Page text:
Damon Hack is spot on when he distinguishes between Norman’s final round yesterday at Birkdale and 1996 at Augusta.
This wasn’t the same as 1996, however, when Norman blew a six-shot lead in his prime to lose the Masters. This was a part-time golfer reaching back for former glory and falling short.
Also correct is Michael Rosenberg, who penned that Norman’s legacy will only grow after his final round 77.
Yet per usual, cooler heads did not prevail, and the typical morning after column regarding The Shark didn’t even try to conceal its scathing Schadenfreude. The worst offenders? Martin Johnson wrote that Norman beat himself. And Rick Reilly posited (on video) that it was all too much for a man still licking his wounds and tending to his emotional scars from previous Sundays gone bad.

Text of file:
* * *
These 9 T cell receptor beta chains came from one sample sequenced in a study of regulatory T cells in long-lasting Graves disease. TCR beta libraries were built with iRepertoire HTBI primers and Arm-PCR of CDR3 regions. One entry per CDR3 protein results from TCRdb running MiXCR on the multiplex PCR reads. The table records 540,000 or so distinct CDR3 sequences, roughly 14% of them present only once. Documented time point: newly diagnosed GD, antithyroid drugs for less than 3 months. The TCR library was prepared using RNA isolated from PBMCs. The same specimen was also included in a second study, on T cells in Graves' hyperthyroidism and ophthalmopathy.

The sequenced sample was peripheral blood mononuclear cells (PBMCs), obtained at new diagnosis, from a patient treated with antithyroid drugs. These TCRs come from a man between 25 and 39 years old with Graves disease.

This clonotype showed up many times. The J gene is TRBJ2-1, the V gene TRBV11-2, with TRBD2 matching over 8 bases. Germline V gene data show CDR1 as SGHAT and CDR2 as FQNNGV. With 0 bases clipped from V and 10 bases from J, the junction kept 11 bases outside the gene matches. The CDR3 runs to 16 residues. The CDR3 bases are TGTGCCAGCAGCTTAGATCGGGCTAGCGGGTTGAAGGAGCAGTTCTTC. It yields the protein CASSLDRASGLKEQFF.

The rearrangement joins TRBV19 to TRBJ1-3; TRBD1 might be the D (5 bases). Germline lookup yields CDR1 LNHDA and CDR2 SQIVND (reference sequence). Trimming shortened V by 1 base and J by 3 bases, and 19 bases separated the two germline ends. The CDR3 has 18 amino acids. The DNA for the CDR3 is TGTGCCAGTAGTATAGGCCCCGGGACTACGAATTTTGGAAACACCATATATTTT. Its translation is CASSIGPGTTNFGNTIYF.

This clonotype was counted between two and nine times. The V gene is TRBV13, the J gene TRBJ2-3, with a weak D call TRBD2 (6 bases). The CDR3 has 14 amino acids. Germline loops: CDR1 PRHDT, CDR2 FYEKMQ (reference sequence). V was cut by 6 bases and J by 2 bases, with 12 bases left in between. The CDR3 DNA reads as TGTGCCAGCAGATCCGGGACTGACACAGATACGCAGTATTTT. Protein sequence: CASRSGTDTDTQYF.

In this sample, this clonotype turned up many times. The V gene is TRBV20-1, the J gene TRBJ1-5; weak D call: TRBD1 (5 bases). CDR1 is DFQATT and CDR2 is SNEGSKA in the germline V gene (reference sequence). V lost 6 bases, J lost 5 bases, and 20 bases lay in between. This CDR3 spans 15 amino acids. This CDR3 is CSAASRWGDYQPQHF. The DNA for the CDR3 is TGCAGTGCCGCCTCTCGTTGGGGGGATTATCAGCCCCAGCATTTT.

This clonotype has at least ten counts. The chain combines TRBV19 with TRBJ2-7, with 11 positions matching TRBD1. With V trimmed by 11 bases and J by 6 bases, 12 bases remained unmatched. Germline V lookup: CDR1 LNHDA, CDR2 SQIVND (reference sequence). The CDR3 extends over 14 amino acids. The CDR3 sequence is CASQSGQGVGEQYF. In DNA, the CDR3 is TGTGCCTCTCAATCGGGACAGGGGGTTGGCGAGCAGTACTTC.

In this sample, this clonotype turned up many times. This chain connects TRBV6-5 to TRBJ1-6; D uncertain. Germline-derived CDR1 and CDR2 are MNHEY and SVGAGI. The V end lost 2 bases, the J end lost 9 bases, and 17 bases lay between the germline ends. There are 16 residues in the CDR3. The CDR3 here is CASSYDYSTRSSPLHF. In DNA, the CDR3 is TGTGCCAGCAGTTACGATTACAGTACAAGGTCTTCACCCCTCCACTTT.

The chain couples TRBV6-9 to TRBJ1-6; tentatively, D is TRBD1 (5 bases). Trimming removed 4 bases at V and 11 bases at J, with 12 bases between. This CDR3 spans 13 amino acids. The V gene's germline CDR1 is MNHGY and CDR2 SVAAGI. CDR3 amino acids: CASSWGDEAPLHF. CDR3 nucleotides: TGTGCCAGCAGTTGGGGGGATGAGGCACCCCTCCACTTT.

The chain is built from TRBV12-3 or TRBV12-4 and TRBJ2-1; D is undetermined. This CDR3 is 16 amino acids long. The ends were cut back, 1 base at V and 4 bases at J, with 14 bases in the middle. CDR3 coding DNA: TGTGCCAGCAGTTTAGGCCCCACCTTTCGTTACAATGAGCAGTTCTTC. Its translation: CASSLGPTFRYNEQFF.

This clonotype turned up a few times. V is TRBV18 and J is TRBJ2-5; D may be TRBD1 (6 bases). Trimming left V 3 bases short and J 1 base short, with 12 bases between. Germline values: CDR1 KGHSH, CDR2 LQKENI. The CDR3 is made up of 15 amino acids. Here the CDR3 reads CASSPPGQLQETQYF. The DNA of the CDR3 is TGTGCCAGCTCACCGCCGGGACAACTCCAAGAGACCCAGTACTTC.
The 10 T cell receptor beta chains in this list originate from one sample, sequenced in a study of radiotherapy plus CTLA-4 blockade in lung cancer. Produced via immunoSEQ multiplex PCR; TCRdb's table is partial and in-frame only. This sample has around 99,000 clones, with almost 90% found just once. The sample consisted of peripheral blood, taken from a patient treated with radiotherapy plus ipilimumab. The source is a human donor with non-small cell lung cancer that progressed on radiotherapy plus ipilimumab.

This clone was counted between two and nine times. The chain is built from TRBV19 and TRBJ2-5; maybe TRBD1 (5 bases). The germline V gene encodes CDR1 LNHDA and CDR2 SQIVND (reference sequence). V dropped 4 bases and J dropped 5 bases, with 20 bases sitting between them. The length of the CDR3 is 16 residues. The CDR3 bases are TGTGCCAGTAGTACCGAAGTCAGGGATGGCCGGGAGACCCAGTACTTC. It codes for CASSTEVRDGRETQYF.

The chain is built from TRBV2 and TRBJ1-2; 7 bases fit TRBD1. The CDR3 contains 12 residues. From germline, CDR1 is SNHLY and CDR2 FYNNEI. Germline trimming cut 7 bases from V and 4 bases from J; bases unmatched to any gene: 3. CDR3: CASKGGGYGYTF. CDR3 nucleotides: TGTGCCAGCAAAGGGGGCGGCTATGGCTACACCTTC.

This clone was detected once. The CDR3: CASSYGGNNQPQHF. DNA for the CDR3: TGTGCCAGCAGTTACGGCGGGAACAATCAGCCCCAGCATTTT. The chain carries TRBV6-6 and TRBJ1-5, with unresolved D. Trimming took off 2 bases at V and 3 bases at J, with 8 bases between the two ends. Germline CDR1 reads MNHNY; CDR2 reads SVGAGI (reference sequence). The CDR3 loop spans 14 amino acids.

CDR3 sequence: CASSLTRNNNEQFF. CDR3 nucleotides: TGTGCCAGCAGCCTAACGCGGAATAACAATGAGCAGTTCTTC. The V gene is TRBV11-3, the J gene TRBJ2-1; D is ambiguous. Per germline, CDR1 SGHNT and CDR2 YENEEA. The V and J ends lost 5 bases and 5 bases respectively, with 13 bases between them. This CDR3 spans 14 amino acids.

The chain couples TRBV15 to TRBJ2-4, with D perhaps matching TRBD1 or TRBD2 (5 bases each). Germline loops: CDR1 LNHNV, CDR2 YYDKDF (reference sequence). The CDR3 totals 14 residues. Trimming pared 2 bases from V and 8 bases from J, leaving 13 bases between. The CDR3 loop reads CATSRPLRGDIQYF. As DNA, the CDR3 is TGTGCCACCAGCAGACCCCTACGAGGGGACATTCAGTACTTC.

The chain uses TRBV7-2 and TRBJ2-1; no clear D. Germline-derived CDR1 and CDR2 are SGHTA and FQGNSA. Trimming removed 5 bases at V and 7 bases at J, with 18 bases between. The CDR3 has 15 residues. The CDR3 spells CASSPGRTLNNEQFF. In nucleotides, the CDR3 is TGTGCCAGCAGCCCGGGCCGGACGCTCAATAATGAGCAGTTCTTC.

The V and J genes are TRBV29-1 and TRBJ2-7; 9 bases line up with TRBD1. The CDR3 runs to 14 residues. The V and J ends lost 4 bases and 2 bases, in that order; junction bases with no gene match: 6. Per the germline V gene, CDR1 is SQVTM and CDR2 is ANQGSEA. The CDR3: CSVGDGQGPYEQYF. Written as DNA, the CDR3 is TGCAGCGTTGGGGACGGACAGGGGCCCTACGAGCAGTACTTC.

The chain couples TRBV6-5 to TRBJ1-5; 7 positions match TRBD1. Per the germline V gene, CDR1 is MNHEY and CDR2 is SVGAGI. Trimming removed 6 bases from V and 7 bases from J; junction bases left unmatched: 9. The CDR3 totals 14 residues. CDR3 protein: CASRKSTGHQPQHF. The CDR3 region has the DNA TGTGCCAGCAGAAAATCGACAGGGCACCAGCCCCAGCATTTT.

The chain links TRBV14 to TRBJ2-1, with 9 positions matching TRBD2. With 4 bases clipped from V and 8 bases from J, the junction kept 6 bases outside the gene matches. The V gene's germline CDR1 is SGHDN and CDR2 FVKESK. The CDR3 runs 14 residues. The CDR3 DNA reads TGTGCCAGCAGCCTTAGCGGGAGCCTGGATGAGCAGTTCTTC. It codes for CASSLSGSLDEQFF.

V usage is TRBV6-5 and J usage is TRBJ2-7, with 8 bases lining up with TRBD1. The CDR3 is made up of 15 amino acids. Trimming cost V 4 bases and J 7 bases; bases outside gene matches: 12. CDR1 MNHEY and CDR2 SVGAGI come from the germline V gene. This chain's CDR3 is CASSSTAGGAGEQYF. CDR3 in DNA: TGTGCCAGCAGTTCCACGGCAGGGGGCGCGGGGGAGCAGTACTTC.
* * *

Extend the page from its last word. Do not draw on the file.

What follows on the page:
Reilly is also the one, by the way, who suggested on the air that given Norman’s Robb Report-esque lifestyle, that one can’t or shouldn’t feel too sorry for him. I can’t help but wonder if that’s the real reason that all of the Norman bashers jumped out of the woodwork seemingly with such glee on Monday, so quick to criticize his overuse of the driver, so willing to make the instant 1996 comparison–nevermind the fact that Norman’s age and world ranking were just a tad lower back then, and the expectations for his game a bit higher.
Norman recently wrote a check for a cool $100 million or so to his ex-wife, Laura. Yet he recently remarried and now appears as happy as ever, if not more so. Most people can’t relate to that, and when most people can’t relate to something or someone, they go on the offensive. Even Mike Tirico pounced on Norman’s comment Saturday that he would be dining that evening with the “President of my company.” So while The Shark may have fallen short on Sunday yet again, it turns out that there were plenty of other sharks on the sidelines ready for the kill.